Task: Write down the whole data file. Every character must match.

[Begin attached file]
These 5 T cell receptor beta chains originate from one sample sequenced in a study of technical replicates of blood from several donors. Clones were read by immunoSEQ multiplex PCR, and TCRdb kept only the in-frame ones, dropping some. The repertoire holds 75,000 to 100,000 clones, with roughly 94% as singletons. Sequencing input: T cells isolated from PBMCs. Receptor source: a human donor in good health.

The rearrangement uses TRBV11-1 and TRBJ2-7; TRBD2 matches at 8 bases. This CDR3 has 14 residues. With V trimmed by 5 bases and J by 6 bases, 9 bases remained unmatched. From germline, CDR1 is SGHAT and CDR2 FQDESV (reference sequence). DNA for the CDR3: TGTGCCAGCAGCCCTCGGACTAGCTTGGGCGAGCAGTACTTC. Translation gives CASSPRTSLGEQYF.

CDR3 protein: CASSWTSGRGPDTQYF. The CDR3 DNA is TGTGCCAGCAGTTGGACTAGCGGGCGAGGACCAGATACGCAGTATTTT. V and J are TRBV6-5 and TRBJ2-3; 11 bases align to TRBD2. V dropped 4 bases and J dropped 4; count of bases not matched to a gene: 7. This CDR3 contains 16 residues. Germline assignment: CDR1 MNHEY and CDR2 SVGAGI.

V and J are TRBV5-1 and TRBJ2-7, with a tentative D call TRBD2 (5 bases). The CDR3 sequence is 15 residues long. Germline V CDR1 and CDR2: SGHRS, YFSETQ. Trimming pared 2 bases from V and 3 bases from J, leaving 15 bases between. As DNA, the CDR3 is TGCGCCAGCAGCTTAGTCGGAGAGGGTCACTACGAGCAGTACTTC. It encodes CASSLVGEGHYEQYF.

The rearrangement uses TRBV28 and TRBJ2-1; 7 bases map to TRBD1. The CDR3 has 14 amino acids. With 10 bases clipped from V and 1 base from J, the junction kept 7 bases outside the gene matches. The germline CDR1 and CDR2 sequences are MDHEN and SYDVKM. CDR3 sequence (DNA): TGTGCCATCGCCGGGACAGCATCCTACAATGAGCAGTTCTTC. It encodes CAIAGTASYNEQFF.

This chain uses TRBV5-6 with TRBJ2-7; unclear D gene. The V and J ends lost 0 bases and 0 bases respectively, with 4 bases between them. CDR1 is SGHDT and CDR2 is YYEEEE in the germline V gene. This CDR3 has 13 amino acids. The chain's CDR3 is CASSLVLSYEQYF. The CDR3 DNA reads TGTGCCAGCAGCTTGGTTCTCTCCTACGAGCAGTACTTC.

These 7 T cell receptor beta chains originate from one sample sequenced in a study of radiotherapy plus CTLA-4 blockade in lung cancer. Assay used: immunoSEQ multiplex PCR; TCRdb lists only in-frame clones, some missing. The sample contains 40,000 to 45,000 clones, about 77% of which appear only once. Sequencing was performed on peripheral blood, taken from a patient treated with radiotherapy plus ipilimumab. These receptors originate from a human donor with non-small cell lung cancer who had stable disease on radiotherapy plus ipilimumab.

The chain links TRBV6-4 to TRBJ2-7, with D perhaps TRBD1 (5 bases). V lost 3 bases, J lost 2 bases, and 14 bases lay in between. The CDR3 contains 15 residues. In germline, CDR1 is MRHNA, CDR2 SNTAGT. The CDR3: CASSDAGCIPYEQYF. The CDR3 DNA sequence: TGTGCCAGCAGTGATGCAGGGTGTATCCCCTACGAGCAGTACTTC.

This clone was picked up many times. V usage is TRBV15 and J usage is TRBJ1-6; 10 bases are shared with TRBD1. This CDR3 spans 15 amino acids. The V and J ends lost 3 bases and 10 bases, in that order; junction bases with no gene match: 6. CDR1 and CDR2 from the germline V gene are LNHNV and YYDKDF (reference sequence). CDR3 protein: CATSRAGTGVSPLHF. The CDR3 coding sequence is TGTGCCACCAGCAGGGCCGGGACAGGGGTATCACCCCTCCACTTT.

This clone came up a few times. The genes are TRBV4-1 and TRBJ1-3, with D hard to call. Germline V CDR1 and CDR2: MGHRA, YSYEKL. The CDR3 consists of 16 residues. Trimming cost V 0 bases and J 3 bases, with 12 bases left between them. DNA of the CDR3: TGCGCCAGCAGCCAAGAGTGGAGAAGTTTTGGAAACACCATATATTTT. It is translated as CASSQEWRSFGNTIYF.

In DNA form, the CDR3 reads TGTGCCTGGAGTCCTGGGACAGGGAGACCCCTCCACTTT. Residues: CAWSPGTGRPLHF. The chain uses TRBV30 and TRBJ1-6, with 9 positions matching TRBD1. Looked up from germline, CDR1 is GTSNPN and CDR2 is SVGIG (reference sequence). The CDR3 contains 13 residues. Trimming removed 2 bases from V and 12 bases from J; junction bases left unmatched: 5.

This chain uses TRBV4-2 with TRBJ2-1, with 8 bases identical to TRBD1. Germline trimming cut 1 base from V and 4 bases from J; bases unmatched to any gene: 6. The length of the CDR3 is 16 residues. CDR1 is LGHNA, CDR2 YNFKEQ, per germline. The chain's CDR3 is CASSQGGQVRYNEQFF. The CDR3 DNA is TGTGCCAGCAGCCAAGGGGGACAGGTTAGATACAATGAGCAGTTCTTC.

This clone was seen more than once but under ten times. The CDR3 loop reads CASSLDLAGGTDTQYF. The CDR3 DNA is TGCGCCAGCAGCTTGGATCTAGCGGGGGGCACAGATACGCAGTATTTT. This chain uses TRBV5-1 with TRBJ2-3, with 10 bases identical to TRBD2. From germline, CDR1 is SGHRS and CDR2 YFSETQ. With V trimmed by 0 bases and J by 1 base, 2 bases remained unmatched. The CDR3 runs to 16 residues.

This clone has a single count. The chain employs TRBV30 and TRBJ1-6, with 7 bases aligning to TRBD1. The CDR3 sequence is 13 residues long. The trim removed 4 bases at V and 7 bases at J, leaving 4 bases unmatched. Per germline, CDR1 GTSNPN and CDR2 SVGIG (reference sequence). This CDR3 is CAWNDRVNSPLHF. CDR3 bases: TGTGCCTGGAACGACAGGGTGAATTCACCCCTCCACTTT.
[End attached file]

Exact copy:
These 5 T cell receptor beta chains originate from one sample sequenced in a study of technical replicates of blood from several donors. Clones were read by immunoSEQ multiplex PCR, and TCRdb kept only the in-frame ones, dropping some. The repertoire holds 75,000 to 100,000 clones, with roughly 94% as singletons. Sequencing input: T cells isolated from PBMCs. Receptor source: a human donor in good health.

The rearrangement uses TRBV11-1 and TRBJ2-7; TRBD2 matches at 8 bases. This CDR3 has 14 residues. With V trimmed by 5 bases and J by 6 bases, 9 bases remained unmatched. From germline, CDR1 is SGHAT and CDR2 FQDESV (reference sequence). DNA for the CDR3: TGTGCCAGCAGCCCTCGGACTAGCTTGGGCGAGCAGTACTTC. Translation gives CASSPRTSLGEQYF.

CDR3 protein: CASSWTSGRGPDTQYF. The CDR3 DNA is TGTGCCAGCAGTTGGACTAGCGGGCGAGGACCAGATACGCAGTATTTT. V and J are TRBV6-5 and TRBJ2-3; 11 bases align to TRBD2. V dropped 4 bases and J dropped 4; count of bases not matched to a gene: 7. This CDR3 contains 16 residues. Germline assignment: CDR1 MNHEY and CDR2 SVGAGI.

V and J are TRBV5-1 and TRBJ2-7, with a tentative D call TRBD2 (5 bases). The CDR3 sequence is 15 residues long. Germline V CDR1 and CDR2: SGHRS, YFSETQ. Trimming pared 2 bases from V and 3 bases from J, leaving 15 bases between. As DNA, the CDR3 is TGCGCCAGCAGCTTAGTCGGAGAGGGTCACTACGAGCAGTACTTC. It encodes CASSLVGEGHYEQYF.

The rearrangement uses TRBV28 and TRBJ2-1; 7 bases map to TRBD1. The CDR3 has 14 amino acids. With 10 bases clipped from V and 1 base from J, the junction kept 7 bases outside the gene matches. The germline CDR1 and CDR2 sequences are MDHEN and SYDVKM. CDR3 sequence (DNA): TGTGCCATCGCCGGGACAGCATCCTACAATGAGCAGTTCTTC. It encodes CAIAGTASYNEQFF.

This chain uses TRBV5-6 with TRBJ2-7; unclear D gene. The V and J ends lost 0 bases and 0 bases respectively, with 4 bases between them. CDR1 is SGHDT and CDR2 is YYEEEE in the germline V gene. This CDR3 has 13 amino acids. The chain's CDR3 is CASSLVLSYEQYF. The CDR3 DNA reads TGTGCCAGCAGCTTGGTTCTCTCCTACGAGCAGTACTTC.

These 7 T cell receptor beta chains originate from one sample sequenced in a study of radiotherapy plus CTLA-4 blockade in lung cancer. Assay used: immunoSEQ multiplex PCR; TCRdb lists only in-frame clones, some missing. The sample contains 40,000 to 45,000 clones, about 77% of which appear only once. Sequencing was performed on peripheral blood, taken from a patient treated with radiotherapy plus ipilimumab. These receptors originate from a human donor with non-small cell lung cancer who had stable disease on radiotherapy plus ipilimumab.

The chain links TRBV6-4 to TRBJ2-7, with D perhaps TRBD1 (5 bases). V lost 3 bases, J lost 2 bases, and 14 bases lay in between. The CDR3 contains 15 residues. In germline, CDR1 is MRHNA, CDR2 SNTAGT. The CDR3: CASSDAGCIPYEQYF. The CDR3 DNA sequence: TGTGCCAGCAGTGATGCAGGGTGTATCCCCTACGAGCAGTACTTC.

This clone was picked up many times. V usage is TRBV15 and J usage is TRBJ1-6; 10 bases are shared with TRBD1. This CDR3 spans 15 amino acids. The V and J ends lost 3 bases and 10 bases, in that order; junction bases with no gene match: 6. CDR1 and CDR2 from the germline V gene are LNHNV and YYDKDF (reference sequence). CDR3 protein: CATSRAGTGVSPLHF. The CDR3 coding sequence is TGTGCCACCAGCAGGGCCGGGACAGGGGTATCACCCCTCCACTTT.

This clone came up a few times. The genes are TRBV4-1 and TRBJ1-3, with D hard to call. Germline V CDR1 and CDR2: MGHRA, YSYEKL. The CDR3 consists of 16 residues. Trimming cost V 0 bases and J 3 bases, with 12 bases left between them. DNA of the CDR3: TGCGCCAGCAGCCAAGAGTGGAGAAGTTTTGGAAACACCATATATTTT. It is translated as CASSQEWRSFGNTIYF.

In DNA form, the CDR3 reads TGTGCCTGGAGTCCTGGGACAGGGAGACCCCTCCACTTT. Residues: CAWSPGTGRPLHF. The chain uses TRBV30 and TRBJ1-6, with 9 positions matching TRBD1. Looked up from germline, CDR1 is GTSNPN and CDR2 is SVGIG (reference sequence). The CDR3 contains 13 residues. Trimming removed 2 bases from V and 12 bases from J; junction bases left unmatched: 5.

This chain uses TRBV4-2 with TRBJ2-1, with 8 bases identical to TRBD1. Germline trimming cut 1 base from V and 4 bases from J; bases unmatched to any gene: 6. The length of the CDR3 is 16 residues. CDR1 is LGHNA, CDR2 YNFKEQ, per germline. The chain's CDR3 is CASSQGGQVRYNEQFF. The CDR3 DNA is TGTGCCAGCAGCCAAGGGGGACAGGTTAGATACAATGAGCAGTTCTTC.

This clone was seen more than once but under ten times. The CDR3 loop reads CASSLDLAGGTDTQYF. The CDR3 DNA is TGCGCCAGCAGCTTGGATCTAGCGGGGGGCACAGATACGCAGTATTTT. This chain uses TRBV5-1 with TRBJ2-3, with 10 bases identical to TRBD2. From germline, CDR1 is SGHRS and CDR2 YFSETQ. With V trimmed by 0 bases and J by 1 base, 2 bases remained unmatched. The CDR3 runs to 16 residues.

This clone has a single count. The chain employs TRBV30 and TRBJ1-6, with 7 bases aligning to TRBD1. The CDR3 sequence is 13 residues long. The trim removed 4 bases at V and 7 bases at J, leaving 4 bases unmatched. Per germline, CDR1 GTSNPN and CDR2 SVGIG (reference sequence). This CDR3 is CAWNDRVNSPLHF. CDR3 bases: TGTGCCTGGAACGACAGGGTGAATTCACCCCTCCACTTT.